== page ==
How many of you were baptised at a young age?

by lepermessiah 70 Replies latest jw friends

  • lepermessiah

    One thing this site has made me reflect on the baptism practice in JW land.

    Many of us were raised in the religion, thus you were given the pressure early on to shoot for baptism as a goal.

    I remember feeling bad because I waited until the ripe old age of 14 to take the plunge.

    Looking back, I realize that when I was 14, I didnt even know what my favorite color was, let alone have enough knowledge to make a life altering decision. Yet, growing up in that climate, I would say anyone who waited past their early teens to get baptised was viewed with great suspicion and was likely to be viewed as "bad association". Kids who took the dip at 8-9 years of age were viewed as "wise beyond their years" and the like.

    How old were some of you when you were baptised, and what are your feelings on the matter?

    The problem with it to me is that you are basically signing a contract saying "If you get older and gain more knowledge, and you find that this faith isnt for you anymore - tough. Get ready to be ostracized, cut-off, and viewed with disdain!!"

    To me, there is no way at a young age that you realize the gravity of your decision.

  • journey-on

    I was 12! I don't feel bad about it, though, because I was baptized when you actually dedicated yourself to God and were immersed in the name of the Father, Son, and Holy Spirit.

    I didn't have to make the vow to an organization of men like they do today when they make you say your baptism is in recognition you are one of Jehovah's Witnesses.

  • cantleave

    18 for me.

  • dssynergy

    I was baptized at 16 under duress.

  • minimus

    I was 9 before I was FINALLY accepted for baptism.

  • Paralipomenon

    I was 9 when my oldest brother took the baptism questions. I told my parents I wanted to take the test too and to humor me they got me to do the first set which I did with ease. To their credit, the elders in my hall talked to my parents and they agreed that I was smart enough to pass the test but not old enough to understand what I was doing and I wasn't allowed to take the rest of the questions.

    I took them at 14 and passed and took the plunge.

  • Iwonder17

    i have a HUGE issue with this.

    I was tricked ( baptised ) at 13-14. At that time, I thought that I knew what I was doing, but obviously I didn't. The real issue that I have with this is, you cannot do the following in the USA until you are mature:

    Drink - Usually 21 years old

    Join the millitary- 18 years old

    Sign a contract ( credit card for example - 18 years old.

    If the government even understands that children are not mature enough to commit to a binding contract, why doesn't this religion? I view being baptised the same was I do as joining the millitary. You should be willing to give your life for your country if you join th millitary, and in the JW's you are expected to give your live by not excepting blood.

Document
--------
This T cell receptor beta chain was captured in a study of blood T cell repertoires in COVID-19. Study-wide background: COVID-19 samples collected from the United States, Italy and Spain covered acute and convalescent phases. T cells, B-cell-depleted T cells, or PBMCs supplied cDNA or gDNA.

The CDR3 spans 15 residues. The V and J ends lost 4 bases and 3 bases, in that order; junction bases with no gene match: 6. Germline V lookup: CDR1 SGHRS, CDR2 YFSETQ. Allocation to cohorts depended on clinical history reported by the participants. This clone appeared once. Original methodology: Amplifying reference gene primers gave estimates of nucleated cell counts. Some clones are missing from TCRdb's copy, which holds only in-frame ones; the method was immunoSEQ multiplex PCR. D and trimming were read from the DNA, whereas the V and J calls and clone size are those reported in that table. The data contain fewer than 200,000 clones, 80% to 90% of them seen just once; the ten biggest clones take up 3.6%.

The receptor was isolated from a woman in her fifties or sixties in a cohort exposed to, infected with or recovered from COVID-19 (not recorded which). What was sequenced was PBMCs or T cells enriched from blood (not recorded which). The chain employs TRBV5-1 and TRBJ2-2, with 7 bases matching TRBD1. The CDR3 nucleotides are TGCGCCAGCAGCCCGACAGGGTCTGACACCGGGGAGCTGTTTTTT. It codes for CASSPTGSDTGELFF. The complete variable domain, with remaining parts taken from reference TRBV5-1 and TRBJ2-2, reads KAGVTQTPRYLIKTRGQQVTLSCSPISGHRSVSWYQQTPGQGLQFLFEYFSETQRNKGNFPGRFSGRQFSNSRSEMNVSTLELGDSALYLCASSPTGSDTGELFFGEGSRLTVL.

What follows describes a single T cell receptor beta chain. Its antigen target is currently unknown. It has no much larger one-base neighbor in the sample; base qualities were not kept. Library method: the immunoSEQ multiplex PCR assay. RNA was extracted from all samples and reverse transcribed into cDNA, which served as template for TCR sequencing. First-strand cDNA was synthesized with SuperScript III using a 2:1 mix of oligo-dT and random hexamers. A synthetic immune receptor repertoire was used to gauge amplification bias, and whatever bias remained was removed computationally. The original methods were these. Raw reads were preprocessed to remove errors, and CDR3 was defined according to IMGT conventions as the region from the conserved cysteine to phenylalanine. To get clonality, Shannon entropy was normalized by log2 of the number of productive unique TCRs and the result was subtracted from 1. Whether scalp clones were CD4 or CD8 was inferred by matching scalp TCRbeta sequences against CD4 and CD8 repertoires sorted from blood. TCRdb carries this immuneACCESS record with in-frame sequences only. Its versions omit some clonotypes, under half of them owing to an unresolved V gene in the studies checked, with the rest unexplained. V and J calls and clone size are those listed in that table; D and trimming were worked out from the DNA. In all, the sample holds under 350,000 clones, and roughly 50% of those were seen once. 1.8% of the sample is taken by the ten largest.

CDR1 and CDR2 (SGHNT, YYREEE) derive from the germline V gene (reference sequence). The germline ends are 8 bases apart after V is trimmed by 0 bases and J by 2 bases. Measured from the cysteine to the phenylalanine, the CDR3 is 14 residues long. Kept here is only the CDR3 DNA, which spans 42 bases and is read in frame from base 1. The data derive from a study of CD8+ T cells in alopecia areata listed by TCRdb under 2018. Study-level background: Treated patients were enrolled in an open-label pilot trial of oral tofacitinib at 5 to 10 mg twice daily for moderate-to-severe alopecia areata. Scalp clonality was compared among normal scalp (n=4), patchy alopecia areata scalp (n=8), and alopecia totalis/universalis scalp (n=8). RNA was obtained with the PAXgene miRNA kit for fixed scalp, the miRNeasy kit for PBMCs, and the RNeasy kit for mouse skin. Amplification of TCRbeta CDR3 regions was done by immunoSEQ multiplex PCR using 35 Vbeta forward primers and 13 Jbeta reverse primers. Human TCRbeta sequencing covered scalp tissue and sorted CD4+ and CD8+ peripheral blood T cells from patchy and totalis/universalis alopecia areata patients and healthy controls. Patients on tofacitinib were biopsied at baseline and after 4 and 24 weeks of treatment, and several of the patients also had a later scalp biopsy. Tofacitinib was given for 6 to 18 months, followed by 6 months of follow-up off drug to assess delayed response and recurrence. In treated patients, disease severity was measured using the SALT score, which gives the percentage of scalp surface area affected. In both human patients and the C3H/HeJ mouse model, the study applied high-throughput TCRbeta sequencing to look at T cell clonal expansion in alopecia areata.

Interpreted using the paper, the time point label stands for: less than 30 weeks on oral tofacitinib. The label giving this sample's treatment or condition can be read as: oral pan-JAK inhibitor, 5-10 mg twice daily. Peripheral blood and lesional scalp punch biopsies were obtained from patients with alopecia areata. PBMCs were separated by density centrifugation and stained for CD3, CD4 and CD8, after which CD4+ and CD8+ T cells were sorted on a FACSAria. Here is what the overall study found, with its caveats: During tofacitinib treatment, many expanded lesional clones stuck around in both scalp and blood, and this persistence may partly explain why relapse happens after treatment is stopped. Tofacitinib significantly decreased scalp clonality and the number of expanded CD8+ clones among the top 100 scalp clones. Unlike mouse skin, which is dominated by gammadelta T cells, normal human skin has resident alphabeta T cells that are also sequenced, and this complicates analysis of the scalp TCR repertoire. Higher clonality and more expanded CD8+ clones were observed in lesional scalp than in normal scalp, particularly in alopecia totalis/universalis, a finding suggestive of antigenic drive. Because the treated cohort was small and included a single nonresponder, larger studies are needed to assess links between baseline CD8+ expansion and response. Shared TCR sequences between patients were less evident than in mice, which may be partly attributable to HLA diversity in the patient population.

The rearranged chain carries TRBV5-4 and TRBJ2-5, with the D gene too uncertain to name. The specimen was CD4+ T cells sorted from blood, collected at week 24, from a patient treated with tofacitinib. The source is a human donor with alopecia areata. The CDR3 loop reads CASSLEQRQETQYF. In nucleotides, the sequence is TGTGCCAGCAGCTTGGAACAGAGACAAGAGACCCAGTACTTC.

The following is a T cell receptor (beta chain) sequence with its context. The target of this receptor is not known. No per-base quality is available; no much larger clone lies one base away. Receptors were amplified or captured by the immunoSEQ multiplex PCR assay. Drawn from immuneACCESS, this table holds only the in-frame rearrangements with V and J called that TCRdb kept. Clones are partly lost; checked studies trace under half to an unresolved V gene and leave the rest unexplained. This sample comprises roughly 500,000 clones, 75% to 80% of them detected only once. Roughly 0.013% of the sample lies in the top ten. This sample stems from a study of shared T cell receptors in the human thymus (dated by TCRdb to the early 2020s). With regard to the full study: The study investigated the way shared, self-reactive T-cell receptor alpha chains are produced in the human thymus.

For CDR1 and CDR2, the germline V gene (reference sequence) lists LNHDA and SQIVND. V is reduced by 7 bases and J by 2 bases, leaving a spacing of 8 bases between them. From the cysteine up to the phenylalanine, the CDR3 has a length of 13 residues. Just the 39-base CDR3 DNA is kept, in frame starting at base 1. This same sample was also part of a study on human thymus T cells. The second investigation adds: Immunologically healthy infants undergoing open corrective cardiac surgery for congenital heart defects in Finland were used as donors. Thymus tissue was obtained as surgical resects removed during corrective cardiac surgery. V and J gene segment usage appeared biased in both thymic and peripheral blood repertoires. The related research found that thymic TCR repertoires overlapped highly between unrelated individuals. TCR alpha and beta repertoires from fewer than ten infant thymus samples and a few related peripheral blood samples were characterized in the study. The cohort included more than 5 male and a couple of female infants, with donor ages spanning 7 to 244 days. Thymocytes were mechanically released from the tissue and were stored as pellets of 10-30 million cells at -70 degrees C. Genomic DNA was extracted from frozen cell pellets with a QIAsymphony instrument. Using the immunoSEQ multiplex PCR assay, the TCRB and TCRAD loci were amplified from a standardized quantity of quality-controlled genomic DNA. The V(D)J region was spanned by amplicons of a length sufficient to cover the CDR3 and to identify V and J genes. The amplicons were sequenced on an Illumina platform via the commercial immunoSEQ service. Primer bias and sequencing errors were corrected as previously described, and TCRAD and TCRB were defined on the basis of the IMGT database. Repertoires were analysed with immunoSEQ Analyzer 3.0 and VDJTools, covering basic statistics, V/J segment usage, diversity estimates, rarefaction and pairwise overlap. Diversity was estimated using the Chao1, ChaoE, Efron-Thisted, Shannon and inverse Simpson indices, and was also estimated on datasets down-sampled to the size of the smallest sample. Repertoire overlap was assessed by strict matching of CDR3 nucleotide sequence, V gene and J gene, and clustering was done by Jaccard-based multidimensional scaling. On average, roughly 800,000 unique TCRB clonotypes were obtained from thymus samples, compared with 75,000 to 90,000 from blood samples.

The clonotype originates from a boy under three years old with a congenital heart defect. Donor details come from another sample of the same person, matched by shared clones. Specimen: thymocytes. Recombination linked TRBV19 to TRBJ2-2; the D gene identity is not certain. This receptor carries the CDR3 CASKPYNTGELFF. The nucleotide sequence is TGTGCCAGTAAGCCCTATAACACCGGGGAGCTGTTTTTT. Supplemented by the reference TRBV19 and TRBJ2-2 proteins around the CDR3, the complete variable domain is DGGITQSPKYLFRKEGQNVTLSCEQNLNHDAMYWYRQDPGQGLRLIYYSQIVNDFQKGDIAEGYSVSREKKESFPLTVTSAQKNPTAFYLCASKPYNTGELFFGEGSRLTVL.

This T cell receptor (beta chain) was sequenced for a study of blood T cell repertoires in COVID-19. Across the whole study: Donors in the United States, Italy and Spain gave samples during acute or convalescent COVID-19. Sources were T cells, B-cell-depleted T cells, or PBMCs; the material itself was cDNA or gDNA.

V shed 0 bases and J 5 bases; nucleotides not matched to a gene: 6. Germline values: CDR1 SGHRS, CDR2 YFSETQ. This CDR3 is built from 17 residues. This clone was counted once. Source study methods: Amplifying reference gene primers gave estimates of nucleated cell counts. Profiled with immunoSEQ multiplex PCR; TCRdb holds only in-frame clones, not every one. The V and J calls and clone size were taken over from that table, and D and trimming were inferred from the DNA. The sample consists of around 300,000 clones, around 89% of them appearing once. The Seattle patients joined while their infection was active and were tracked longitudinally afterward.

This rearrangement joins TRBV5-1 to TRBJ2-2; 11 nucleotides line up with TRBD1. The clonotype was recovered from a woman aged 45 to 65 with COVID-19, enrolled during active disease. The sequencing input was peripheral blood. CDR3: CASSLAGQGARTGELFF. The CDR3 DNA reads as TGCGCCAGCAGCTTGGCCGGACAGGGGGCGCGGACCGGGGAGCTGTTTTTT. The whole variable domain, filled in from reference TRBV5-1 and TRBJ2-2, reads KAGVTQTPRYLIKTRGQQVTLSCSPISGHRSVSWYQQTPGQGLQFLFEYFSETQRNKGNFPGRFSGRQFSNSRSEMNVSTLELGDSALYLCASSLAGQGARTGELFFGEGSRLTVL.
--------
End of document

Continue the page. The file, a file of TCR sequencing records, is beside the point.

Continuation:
This makes me VERY ANGRY!!!!! Ok, I need tocalm down now

  • sd-7

    I was baptized at the age of 12. I did it, quite simply, because I knew of no other alternative. I'd been told there was no alternative. I wanted to please my mother, and I knew I would be 'in trouble' if I did not get baptized sooner rather than later. I probably didn't have to imagine that I would be thrown out at 18 if I didn't get baptized, though I didn't think that far ahead. I thought it was the right thing to do. I wanted to serve God fully, so I did it.

    Of course I didn't know what I was getting into! Who would, at that age? There's no opportunity to do a thorough evaluation, much less a critical one. If you even tried, there'd be plenty of fear served up on the table every day and night. (File under "the beatings will continue until morale improves.")

    I did actually read the Proclaimers book in my teenage years. Some of it did trouble me, struck me as odd--particularly the transition to Rutherford. It seemed more like this guy had run over everybody to take control, like a businessman rather than sorting things out as a Christian would.

    But going through the heart of puberty and trying to be perfect--it nearly drove me insane. The price of making such a commitment is full-on fear, guilt, and shame through one of the most turbulent periods of life--the teenage years. Not a good time to have so much weighing so heavily on one's soul. In hindsight, I suppose it really isn't all that different from child baptism. It's just as easy for a young one to do as he or she is told as it is for an infant to get its head dipped.

    Jesus' example of being baptized at 30 would be scoffed at by any of Jehovah's Witnesses today. I find that to be very revealing.


  • KSevek

    I was baptized when I was 13. Like you, I was raised a JW, I was under pressure. My Dad was Presiding Overseer (don't know if they still call them that) and my freinds who just became JW's were taking the plunge. I will not be out done... I'm doin' it!

    Geez what a mistake that was! Now I go to my family reunions and my Mom, Dad, Brothers and sisters don't say a word to me. They will sit and laugh and have a good time with one of my cousins who got away from it all though. If you take the plunge and leave that religion, you are treated totally different than those who didn't take the plunge and left. Oh well... it turns out to be their loss, not mine.

  • minimus

    and Jesus knew he wasn't going to be on this earth for a long time.

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